A service to search across microblogging services launched this week. Twingly supports federated search for:
Twitter, Jaiku, Identi.ca, Pownce (which is sadly closed but we still have a lot of data indexed so we keeped it) and even some local microblogging platforms like the Swedish Bloggy and the German Bleeper.
(via Ton Zylstra)
Two sessions on web 2.0 storytelling are being held at the ELI conference today.
Session content and materials can be found starting from this wiki page.
The latest Horizon Report on emerging technologies for teaching and learning has been released by the New Media Consortium (NMC) at this month's Educause Learning Initiative (ELI) conference. Major trends identified include mobile and cloud computing; geographically-focused applications and the personal web; semantic applications and smart objects.
- Google Video: no more uploads.
- Google Notebook: no more development.
- Google Catalog Search: closed.
- Dodgeball: closed.
- Mashup Editor: closed.
- Jaiku: open sourced.
This is a significant development for cloud computing in general, and Google as service in particular.
(thanks to Victoria Stawiarski)
The option to easily download YouTube content is no small matter. More than just a site for goofing around on camera, YouTube has become an effective platform for public communication and furthering the careers of creatives and popularity-haulics alike. Some will undoubtedly consider allowing the public to download their videos because it furthers a purpose or message through yet another medium. Others who don't agree and don't enable the feature may feel a new pressure from users who quickly come to expect having that option available. Rippers and other tools for grabbing videos from sites like YouTube have existed for years, but it's the cultural implications of this feature that may have repercussions.
The Change.gov site has seen some interesting and significant experiments: previous Liberal Education Today posts.
One education blogger has compiled a list of academics who use Twitter. It's around 240 people, as of this posting.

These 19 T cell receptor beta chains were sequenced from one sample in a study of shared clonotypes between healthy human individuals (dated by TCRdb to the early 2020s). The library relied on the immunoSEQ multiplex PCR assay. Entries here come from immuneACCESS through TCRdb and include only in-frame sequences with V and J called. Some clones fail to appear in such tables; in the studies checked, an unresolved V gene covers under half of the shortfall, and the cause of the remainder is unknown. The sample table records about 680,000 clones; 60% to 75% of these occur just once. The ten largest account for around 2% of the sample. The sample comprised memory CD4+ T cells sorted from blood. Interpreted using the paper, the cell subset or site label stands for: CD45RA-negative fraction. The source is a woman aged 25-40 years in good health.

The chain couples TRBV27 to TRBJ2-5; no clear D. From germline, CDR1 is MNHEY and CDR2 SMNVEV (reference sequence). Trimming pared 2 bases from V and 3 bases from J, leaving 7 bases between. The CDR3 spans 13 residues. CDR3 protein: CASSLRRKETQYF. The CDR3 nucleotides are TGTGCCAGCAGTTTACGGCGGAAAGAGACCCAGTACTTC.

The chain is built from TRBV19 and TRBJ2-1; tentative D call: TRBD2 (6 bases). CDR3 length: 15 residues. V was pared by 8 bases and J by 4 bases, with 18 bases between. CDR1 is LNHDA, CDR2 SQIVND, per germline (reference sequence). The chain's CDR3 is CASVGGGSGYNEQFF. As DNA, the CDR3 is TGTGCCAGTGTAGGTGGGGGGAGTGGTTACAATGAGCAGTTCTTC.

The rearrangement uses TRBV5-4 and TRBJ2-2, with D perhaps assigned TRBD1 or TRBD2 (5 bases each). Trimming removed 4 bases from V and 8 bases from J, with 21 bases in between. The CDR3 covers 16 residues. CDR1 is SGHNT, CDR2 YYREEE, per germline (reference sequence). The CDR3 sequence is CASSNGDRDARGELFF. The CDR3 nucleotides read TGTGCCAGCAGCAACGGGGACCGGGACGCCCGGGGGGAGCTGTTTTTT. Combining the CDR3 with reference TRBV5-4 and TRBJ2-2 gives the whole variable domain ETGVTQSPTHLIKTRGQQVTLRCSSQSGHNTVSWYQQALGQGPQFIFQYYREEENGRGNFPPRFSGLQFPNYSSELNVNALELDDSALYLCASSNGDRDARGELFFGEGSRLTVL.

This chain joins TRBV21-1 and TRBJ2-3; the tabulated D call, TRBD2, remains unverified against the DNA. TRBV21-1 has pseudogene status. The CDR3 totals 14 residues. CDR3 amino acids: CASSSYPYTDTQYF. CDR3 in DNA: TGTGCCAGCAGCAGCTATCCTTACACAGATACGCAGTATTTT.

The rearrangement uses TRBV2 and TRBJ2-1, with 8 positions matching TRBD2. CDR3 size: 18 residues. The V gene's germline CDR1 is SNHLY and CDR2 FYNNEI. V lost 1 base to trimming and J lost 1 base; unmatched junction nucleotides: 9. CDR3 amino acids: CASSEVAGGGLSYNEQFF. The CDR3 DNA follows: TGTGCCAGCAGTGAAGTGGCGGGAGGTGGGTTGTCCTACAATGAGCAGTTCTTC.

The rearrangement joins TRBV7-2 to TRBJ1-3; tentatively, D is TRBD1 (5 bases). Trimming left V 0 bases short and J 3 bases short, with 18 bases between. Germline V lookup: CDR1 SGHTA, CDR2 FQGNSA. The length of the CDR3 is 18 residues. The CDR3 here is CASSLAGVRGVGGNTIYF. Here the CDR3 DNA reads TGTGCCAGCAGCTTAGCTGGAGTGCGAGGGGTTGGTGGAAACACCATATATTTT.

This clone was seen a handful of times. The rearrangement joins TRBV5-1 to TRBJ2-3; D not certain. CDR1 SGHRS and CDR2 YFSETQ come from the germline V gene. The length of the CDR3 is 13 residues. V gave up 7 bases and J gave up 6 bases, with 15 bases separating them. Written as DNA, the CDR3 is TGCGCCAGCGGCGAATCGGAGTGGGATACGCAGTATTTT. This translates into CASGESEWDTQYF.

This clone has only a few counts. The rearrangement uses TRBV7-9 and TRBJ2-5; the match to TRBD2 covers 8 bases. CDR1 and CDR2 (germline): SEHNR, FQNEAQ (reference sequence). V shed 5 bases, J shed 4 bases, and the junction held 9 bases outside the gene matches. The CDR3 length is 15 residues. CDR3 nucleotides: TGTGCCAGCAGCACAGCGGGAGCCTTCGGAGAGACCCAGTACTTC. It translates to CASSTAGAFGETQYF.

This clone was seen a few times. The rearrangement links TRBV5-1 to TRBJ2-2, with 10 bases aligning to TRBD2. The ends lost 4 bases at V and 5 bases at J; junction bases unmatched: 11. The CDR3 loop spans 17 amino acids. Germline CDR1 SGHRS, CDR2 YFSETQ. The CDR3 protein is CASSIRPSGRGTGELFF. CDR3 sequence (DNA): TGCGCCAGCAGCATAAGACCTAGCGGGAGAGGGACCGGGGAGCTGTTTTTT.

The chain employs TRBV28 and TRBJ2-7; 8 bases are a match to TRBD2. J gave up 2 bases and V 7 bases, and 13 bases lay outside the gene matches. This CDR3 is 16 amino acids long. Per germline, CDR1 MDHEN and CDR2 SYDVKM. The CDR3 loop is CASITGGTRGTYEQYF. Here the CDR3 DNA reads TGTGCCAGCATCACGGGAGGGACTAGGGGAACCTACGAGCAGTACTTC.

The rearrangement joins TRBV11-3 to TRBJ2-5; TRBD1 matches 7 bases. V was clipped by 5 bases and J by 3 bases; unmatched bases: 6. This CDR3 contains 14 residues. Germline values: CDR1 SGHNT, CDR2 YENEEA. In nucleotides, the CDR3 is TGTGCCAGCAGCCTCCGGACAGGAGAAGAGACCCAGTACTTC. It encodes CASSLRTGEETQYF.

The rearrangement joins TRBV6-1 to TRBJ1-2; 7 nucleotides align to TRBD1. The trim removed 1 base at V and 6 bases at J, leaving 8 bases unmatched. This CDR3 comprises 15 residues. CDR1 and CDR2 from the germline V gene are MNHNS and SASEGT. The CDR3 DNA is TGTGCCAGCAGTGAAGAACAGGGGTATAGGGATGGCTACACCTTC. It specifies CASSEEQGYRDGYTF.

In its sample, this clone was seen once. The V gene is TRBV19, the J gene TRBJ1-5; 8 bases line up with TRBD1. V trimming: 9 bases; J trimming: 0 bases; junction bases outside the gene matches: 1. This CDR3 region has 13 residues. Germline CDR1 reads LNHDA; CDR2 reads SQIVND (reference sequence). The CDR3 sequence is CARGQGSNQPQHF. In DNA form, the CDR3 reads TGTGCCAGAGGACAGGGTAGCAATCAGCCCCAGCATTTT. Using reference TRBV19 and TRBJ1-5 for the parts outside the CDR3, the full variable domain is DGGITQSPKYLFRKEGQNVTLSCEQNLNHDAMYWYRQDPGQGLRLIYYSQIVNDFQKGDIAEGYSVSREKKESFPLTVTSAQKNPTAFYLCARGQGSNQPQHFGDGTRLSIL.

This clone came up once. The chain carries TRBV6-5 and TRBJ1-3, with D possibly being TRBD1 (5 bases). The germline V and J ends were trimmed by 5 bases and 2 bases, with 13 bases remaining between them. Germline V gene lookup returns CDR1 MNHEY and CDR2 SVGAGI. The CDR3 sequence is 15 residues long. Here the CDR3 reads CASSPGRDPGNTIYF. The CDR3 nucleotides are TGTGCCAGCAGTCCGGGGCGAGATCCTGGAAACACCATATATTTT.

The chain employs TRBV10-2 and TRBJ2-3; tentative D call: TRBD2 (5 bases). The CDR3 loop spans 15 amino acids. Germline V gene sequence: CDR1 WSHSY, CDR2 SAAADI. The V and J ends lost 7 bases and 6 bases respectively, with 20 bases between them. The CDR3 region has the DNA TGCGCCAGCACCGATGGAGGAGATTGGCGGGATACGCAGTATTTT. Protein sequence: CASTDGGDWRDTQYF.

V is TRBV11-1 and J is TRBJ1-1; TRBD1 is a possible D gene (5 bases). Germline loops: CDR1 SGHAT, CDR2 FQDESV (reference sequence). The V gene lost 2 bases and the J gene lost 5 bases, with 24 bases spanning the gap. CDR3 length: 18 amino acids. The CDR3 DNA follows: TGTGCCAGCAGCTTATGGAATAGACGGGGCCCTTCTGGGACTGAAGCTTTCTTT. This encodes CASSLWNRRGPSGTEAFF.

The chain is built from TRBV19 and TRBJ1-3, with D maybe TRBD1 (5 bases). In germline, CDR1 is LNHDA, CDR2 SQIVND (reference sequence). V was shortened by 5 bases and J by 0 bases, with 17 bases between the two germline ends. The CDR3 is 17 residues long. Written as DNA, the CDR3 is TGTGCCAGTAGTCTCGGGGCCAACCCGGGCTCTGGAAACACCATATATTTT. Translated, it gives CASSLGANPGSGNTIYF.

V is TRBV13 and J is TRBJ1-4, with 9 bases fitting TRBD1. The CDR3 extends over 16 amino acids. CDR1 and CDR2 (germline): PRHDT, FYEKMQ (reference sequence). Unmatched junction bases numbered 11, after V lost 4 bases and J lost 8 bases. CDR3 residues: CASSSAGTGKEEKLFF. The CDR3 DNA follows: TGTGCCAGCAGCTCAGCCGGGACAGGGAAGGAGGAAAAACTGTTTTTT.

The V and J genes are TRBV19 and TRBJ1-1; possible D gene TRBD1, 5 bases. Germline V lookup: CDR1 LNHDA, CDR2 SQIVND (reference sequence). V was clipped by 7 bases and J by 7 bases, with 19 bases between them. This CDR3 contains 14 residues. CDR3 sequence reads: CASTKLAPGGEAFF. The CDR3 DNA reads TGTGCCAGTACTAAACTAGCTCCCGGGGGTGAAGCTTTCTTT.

(via Jay Collier via Twitter)
Today Colby College is hosting a NITLE workshop on emerging technologies for liberal education.
Workshop agenda, outline, links, participant-contributed content can be found starting from this wiki page.
The walls between classes should be broken down, argues a well-known academic. Gerald Graff, best known for his argument for teaching the canon and culture wars, now sees the barriers between classes and courses as counterproductive to student learning and faculty support.
no matter how transparent each course is, as long as we know little about our colleagues’ courses our students figure to come away with confusingly mixed messages that will be hard to make sense of without more help than we are providing.
Several times Graff draws connections between technological changes and academic collaboration. For example,
I mentioned earlier that such courses are at odds with the new forms of connectivity enabled by our new electronic technology. They are also at odds with the most sophisticated and original work in the humanities during the last generation, which has taught us that what seem to be free-standing identities—whether they be texts or selves — are produced by collective structures of discourse and representation. It seems we have deconstructed the autonomous, self-authorizing subject and the autonomous, self-authorizing literary work. It’s time we got around to deconstructing the autonomous, self-authorizing course.
Apple recently launched a new service for its iTunes music store, which removed the digital rights management (DRM) coverage from already purchased songs. However, iTunes Plus songs apparently contain the user's email address, according to one British account.